WGC-Cadillac Championship: Woods wins again; Stricker gets assist

2013-03-11T00:00:00Z WGC-Cadillac Championship: Woods wins again; Stricker gets assistThe Associated Press The Associated Press
March 11, 2013 12:00 am  • 

DORAL, Fla. - That red shirt is starting to look ruthless on Sunday again.

One year after Tiger Woods hobbled off the Blue Monster, he picked up the pace in his march to the Masters. Woods delivered two quick birdies to take the drama out of Doral, and two late bogeys only made his victory in the WGC-Cadillac Championship seem closer than it was.

Woods had full control of his game and never let anyone get closer than three shots until he had locked up his 17th World Golf Championship title. With a conservative bogey that didn't matter on the final hole, he closed with a 1-under 71.

For the first time in five years, Woods has two wins before the Masters. And both of them were dominant.

"That's how I know I can play," Woods said. "That's the thing. To be able to bring it out a couple times so far this year - and then be able to close and get the Ws on top of that - that's nice. Any time I can win prior to Augusta, it always feels good."

And to think it was one year ago Sunday when Woods withdrew after 11 holes in the final round at Doral because of tightness in his left Achilles tendon, the same injury that cost him to sit out most of the previous summer. It created uncertainty about his health and whether he could get his game back.

False alarm.

Woods now has five wins in the last year, the most of anyone in the world, and he can return to No. 1 with a win at Bay Hill in two weeks.

He won by two shots over Steve Stricker, who might want to claim a share of this trophy.

Woods ran into Stricker on the putting green Wednesday afternoon, and in a 45-minute session, Stricker helped him with his posture over putts. Woods left feeling as good as he did at Torrey Pines, where he won by four shots. And it showed. Woods made 27 birdies this week, one short of his personal best on the PGA Tour, and he took the fewest putts (100) over 72 holes in any tour event.

"Thank you to Steve for the putting lesson," Woods said at the trophy presentation. "It was one of those weeks where I felt pretty good about how I was playing, made a few putts and got it rolling."

Stricker, playing a part-time schedule, picked up his second runner-up finish in just three starts. He closed with a 68, and had no regrets about offering Woods some help.

"At times you kick yourself," Stricker said, laughing. "He's a good friend. We talk a lot about putting. It's good to see him playing well."

The Masters is a month away, and Woods is sure to be the favorite.

"Majors and World Golf Championships are the best because you know you are playing against the best players," Woods said. "That's what makes wins like this special. That's why I love to compete."

Rory McIlroy, the No. 1 player in the world, showed signs of recovering from his rough start to the season. He had a 65 and tied for eighth.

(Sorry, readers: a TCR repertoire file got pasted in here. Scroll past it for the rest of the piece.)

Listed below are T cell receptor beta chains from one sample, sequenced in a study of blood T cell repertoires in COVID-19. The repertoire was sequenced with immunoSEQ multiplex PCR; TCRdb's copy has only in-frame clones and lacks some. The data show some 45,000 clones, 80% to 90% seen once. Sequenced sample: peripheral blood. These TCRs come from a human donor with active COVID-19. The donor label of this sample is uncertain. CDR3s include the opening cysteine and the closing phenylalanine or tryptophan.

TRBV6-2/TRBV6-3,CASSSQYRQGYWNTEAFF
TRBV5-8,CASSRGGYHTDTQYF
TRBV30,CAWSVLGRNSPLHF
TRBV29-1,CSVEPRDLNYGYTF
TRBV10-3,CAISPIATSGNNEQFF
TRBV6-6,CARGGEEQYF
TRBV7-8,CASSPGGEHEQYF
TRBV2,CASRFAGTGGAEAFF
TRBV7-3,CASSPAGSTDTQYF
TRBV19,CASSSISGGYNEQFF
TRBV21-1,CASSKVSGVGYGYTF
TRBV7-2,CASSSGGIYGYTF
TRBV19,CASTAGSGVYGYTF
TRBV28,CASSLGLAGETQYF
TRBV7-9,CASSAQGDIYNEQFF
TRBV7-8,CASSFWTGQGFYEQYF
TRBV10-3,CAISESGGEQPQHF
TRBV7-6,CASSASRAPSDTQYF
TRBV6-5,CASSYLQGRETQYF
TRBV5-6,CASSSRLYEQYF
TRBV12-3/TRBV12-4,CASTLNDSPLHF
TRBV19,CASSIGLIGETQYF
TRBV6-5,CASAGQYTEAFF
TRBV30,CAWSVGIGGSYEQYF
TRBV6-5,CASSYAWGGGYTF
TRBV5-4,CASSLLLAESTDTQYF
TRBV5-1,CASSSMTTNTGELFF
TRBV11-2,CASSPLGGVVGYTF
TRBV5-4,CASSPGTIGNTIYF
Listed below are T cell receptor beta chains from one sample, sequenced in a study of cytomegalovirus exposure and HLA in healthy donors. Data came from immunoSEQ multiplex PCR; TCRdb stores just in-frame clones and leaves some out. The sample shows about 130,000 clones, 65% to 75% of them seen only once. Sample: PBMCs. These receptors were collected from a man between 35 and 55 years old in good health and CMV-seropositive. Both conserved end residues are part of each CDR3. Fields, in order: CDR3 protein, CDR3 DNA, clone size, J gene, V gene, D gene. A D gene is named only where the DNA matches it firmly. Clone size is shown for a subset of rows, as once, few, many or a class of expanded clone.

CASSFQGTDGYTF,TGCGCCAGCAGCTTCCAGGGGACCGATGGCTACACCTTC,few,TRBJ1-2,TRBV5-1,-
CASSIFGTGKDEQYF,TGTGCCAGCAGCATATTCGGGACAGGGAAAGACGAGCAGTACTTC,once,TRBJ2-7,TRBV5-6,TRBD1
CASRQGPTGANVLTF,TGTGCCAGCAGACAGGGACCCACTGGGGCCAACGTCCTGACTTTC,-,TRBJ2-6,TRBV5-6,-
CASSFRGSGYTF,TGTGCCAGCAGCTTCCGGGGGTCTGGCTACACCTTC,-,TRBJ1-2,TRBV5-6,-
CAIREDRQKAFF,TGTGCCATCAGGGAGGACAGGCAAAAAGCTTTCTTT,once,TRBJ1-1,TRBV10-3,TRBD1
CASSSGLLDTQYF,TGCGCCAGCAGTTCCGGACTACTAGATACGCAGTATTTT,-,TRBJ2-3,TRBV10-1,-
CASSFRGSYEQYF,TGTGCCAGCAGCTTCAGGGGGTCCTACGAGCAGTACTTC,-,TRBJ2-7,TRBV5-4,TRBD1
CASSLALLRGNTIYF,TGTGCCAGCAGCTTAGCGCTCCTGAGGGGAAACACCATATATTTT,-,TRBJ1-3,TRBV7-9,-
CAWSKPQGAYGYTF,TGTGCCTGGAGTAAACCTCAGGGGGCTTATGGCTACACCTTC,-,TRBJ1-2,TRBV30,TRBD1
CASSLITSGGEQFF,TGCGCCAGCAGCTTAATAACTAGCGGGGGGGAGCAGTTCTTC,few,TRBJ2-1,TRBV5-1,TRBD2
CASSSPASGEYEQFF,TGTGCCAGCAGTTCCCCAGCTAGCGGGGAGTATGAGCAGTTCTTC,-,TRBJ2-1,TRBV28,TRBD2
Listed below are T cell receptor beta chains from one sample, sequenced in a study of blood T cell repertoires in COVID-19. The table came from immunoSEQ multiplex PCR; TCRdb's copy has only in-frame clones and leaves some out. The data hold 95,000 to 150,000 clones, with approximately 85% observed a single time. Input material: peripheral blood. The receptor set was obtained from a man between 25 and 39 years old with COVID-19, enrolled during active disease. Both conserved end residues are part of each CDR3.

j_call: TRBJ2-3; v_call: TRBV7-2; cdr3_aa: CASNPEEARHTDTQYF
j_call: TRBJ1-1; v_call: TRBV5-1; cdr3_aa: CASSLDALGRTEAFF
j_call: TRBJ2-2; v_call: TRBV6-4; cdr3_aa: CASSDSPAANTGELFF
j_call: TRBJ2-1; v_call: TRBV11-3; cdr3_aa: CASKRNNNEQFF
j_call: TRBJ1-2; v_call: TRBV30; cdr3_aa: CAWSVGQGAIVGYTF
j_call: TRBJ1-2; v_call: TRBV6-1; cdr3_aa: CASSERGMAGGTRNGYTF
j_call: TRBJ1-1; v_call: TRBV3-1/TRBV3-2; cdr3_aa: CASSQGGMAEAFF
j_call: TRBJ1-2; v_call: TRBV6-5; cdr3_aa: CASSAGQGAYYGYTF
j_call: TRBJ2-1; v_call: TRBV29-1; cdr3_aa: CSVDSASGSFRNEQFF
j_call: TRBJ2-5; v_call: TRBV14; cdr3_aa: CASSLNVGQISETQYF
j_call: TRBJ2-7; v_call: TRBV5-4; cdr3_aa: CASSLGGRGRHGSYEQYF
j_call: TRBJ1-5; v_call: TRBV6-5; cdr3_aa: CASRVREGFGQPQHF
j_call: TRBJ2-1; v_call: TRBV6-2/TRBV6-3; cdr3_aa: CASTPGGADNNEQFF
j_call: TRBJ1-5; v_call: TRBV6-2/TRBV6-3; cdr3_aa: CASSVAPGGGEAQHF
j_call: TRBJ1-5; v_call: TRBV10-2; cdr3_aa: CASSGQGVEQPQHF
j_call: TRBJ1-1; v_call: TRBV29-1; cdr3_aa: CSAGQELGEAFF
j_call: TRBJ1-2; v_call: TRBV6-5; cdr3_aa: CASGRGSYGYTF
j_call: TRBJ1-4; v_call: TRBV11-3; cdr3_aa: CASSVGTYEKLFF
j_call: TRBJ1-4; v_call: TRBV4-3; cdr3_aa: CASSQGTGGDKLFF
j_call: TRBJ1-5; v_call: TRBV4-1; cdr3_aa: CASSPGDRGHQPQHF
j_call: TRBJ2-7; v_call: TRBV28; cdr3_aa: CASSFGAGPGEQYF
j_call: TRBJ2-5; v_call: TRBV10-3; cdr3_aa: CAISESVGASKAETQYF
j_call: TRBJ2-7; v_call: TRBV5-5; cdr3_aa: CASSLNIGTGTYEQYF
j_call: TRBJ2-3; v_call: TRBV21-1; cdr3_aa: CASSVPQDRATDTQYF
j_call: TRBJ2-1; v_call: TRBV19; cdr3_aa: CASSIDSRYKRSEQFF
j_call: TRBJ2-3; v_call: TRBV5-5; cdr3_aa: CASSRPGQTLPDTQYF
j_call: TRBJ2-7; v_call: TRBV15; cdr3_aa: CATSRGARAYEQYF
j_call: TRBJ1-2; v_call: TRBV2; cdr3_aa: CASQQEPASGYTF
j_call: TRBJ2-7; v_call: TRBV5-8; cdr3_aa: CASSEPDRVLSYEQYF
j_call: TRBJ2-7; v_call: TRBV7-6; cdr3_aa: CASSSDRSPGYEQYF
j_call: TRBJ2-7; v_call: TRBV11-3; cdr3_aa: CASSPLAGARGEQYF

Graeme McDowell, who started the final round four shots behind, made a birdie on the opening hole, but never got any closer. McDowell had third to himself until he went for the green on the 18th hole and found the water. He made double bogey, shot 72 and fell into a four-way tie for third that cost him $172,500.

Phil Mickelson (71), Sergio Garcia (69) and Adam Scott (64) also tied for third.

Woods moved to 41-2 on the PGA Tour when he had the outright lead going into the final round, the last two wins with McDowell at his side. Woods last won while ahead at Bay Hill a year ago.

"The way Tiger was playing, I was always in chase mode," McDowell said. "He was always going to be a tough guy to catch. Fair play to him. He played fantastic golf the last couple of days."

Woods finished minus 19 at 269 and earned $1.5 million in winning this World Golf Championship for the seventh time.

McIlroy's week ended on a happy note. Not only did he finish the tourney, he might have turned the corner with a bogey-free 65. McIlroy opened with a 7-iron into 18 feet for eagle, which he called one of the best shots he hit. He shot a 32 on the back nine for a round that surprised him considering how far away he felt when he arrived at Doral.

"Just goes to show, it's not as far away as you think," McIlroy said.

Copyright 2014 The Associated Press. All rights reserved. This material may not be published, broadcast, rewritten or redistributed.

Free Golf Newsletter

Our golf report goes out each Monday, to keep you informed about all the weekend's tournaments plus other golf coverage from the Star.

I understand and agree that registration on or use of this site consitutesagreement to it's user agreement & privacy policy.

Leaders

All times in Eastern Standard Time









Follow the Arizona Daily Star


Featured businesses

View more...

Deals, offers & events

View more...

Video